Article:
October 24, 2014

Revival of Orthodoxy in Russia

Back in October, 2011 Russian Orthodox Patriarch Kyrill said:

In 1991, the Russian Orthodox Church had 12,000 parishes, 117 monasteries and convents, two theologian academies, seven theologian seminaries, 16 theologian colleges and four schools. In 2011, we have 30,675 parishes, 29,324 priests, 3,850 deacons and 805 monasteries and convents. The number of theologian educational establishments has increased, too.

Twenty years is not much in the history of a Church on the one hand, but on the other, the achievements made since 1991 are colossal.

Spiritual revival is only at its start.

The exhibit below is being held in Moscow presently.

Comments

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    The Russian Orthodox Church has expanded to an incredible degree, since the collapse of the Soviet Union in 1991. In fact, the Orthodox Church in Russia has more Orthodox worshipers than any other nation in the world.

    We need to keep in mind that the reason for this remarkable expansion of the Russian Orthodox Church is because the totalitarian government in Russia — from the Bolshevik Revolution in 1917 until the collapse of the Soviet Union in 1991 — was headed by atheistic communists, who persecuted worshipers. A plethora of Russian worshipers during that time period was killed or imprisoned just for worshiping.

    Indeed, the Russian Orthodox Church is now making up for that 70-plus years of “lost time” for worshiping, and will continue to do so for at least another decade.

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    Dean Calvert says:

    Fr. Roman Braga once gave a presentation at St Andrew House in Detroit, in which he described the circumstances of being a practicing Orthodox in a communist country. You may know that he was imprisoned for 14 years for preaching on St. Basil.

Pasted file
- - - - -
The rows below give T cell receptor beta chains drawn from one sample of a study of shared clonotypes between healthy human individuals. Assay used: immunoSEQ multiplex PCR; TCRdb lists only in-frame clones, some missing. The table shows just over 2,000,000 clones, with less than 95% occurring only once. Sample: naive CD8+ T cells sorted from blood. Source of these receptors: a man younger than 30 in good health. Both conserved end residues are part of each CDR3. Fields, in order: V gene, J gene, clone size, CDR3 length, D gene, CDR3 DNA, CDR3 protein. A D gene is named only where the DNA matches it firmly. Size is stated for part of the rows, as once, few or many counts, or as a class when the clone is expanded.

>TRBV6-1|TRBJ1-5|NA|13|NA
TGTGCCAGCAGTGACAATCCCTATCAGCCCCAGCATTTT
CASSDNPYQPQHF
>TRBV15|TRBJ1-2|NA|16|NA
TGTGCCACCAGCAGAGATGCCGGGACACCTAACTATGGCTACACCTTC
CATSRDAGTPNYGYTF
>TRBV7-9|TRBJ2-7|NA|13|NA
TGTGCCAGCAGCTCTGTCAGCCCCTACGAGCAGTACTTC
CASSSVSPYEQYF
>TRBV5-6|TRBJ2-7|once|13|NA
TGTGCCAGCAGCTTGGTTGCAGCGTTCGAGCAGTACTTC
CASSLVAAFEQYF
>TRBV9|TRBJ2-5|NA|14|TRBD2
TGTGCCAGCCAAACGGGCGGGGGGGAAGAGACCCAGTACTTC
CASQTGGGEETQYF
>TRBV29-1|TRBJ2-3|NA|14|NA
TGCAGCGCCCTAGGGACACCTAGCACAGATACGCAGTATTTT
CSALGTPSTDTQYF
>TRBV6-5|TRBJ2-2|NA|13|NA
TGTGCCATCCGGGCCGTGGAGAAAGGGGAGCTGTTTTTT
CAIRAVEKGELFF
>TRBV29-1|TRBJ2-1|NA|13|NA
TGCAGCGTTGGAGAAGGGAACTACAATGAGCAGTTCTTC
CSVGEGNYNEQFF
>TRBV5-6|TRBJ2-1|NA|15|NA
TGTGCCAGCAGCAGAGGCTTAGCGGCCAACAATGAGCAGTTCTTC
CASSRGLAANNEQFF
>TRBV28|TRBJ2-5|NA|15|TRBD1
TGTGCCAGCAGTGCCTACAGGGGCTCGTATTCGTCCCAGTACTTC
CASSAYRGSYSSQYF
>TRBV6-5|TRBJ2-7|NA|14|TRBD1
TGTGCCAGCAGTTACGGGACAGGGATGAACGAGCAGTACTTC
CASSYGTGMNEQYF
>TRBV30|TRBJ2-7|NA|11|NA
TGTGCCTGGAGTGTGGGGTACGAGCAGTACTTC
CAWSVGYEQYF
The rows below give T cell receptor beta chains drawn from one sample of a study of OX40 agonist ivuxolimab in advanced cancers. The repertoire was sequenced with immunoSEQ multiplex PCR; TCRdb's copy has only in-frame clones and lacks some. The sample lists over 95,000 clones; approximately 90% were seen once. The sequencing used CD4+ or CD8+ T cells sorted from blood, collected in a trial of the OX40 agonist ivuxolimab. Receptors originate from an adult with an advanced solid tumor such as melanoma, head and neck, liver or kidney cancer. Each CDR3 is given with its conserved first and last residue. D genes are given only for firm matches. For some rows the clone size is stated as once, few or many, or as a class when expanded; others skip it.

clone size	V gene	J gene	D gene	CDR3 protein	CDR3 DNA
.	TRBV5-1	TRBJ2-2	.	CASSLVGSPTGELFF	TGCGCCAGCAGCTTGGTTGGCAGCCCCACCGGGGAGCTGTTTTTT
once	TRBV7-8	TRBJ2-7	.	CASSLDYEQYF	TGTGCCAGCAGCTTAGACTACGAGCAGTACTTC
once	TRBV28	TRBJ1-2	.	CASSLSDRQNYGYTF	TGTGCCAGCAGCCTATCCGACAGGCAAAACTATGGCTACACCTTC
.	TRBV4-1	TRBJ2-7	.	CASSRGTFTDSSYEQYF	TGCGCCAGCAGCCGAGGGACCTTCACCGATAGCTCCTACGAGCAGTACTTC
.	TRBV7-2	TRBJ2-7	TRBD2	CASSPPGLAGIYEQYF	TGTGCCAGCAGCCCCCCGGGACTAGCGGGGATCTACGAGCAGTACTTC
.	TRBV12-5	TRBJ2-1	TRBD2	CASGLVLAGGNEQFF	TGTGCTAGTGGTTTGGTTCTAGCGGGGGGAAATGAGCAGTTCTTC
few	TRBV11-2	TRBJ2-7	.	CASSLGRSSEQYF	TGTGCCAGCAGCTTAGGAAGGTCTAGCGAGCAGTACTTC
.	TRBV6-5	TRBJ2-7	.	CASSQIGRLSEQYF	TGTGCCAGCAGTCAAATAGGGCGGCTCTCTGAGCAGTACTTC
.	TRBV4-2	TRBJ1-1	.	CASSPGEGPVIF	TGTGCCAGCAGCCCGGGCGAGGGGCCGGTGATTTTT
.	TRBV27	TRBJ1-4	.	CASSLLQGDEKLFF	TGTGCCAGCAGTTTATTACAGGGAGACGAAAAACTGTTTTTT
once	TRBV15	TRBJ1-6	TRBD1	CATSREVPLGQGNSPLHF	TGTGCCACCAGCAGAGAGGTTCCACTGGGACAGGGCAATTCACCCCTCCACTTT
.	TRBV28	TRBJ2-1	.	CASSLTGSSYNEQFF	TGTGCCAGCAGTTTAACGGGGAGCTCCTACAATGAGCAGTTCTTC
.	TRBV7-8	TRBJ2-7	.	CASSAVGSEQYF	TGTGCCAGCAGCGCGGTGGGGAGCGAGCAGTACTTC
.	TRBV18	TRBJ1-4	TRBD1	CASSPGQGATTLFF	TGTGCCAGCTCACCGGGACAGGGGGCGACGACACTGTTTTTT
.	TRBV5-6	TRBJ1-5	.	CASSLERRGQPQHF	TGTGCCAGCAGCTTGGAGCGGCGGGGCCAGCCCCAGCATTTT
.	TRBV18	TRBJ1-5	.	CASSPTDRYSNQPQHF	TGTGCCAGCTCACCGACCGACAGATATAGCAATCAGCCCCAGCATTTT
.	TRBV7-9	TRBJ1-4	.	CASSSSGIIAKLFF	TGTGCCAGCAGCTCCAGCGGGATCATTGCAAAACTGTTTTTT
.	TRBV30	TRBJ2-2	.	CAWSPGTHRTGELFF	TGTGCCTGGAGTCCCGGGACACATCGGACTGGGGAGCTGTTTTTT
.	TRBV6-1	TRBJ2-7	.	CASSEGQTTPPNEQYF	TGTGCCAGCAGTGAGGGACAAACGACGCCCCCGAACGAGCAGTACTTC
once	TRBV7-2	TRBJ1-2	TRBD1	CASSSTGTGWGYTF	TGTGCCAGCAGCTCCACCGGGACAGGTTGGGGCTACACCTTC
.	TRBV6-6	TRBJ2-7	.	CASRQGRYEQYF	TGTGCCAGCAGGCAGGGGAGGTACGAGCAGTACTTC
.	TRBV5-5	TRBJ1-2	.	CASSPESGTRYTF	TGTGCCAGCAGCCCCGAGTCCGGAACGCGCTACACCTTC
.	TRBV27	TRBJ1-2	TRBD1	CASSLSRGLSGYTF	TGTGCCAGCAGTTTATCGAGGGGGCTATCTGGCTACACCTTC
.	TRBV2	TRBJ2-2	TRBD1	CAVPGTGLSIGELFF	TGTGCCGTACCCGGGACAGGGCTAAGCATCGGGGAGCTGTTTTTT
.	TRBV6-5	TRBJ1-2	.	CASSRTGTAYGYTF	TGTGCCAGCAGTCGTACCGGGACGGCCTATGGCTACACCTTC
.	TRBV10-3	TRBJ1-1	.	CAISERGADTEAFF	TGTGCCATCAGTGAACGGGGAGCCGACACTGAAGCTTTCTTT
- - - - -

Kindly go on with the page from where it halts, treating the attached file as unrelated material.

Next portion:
I’ll never forget the way he described the situation in the communist countries. “God blessed the churches in Russia, Romania and other communist countries by persecuting them…now the churches are all full. Maybe someday he will bless the churches in America, so they all fill up too,” he said.

    It struck me then…and each time i think about it. What a perspective!

    Best Regards,
    Dean

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    John Scott says:

    Parts of this video move me with their beauty. Very well done! Particularly the veneration sequence from 3:26 to 6:00 minutes. It brought back to me having been radically gobsmacked many years ago during a Presbyterian service. We were all singing “Our God is an Awesome God” to a characteristically pert little tune. It occurred to me as I sang that if our God actually were an awesome God, we wouldn’t be carrying on as we were – tapping toes and swaying to the catchy beat. I realized that we would be prostrate on the floor in adoration before Him. The whole episode felt wrong to me, and it never left me.

    And now I have been an Orthodox Christian for a number of years, and so much has changed. I know so intimately the rejoicing of my body and spirit when I prostrate myself in love and humility before our Creator. Watching this segment of the video brought back that incident from long ago. It is set perfectly to the Allegretto movement from Beethoven’s 7th Symphony, and I’ve watched it over and over. What beauty, what natural gracefulness! What an expression of love and an exaltation of our humanity, that we should engage in something this exquisite and meaningful. Yet I wonder how much longer we in North America will be allowed to publicly venerate icons of Christ and His Mother?

    Praise God for the revitalization of the faith in Eastern Europe, even as it recedes in the West. I’m afraid there may be a long and difficult road ahead for us all – perhaps recent developments in Russia may give us courage. Thank you Fr. Hans for posting this video.

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    cynthia curran says:

    I read a lot of educated Russians are leaving Russia for better opportunities elsewhere which means that Orthodoxy could spread more into other countries. Anyway, the Greeks too for the first time in a while are heavily immirgating to other countries since the crisis about 30,000 Greeks went to Germany.

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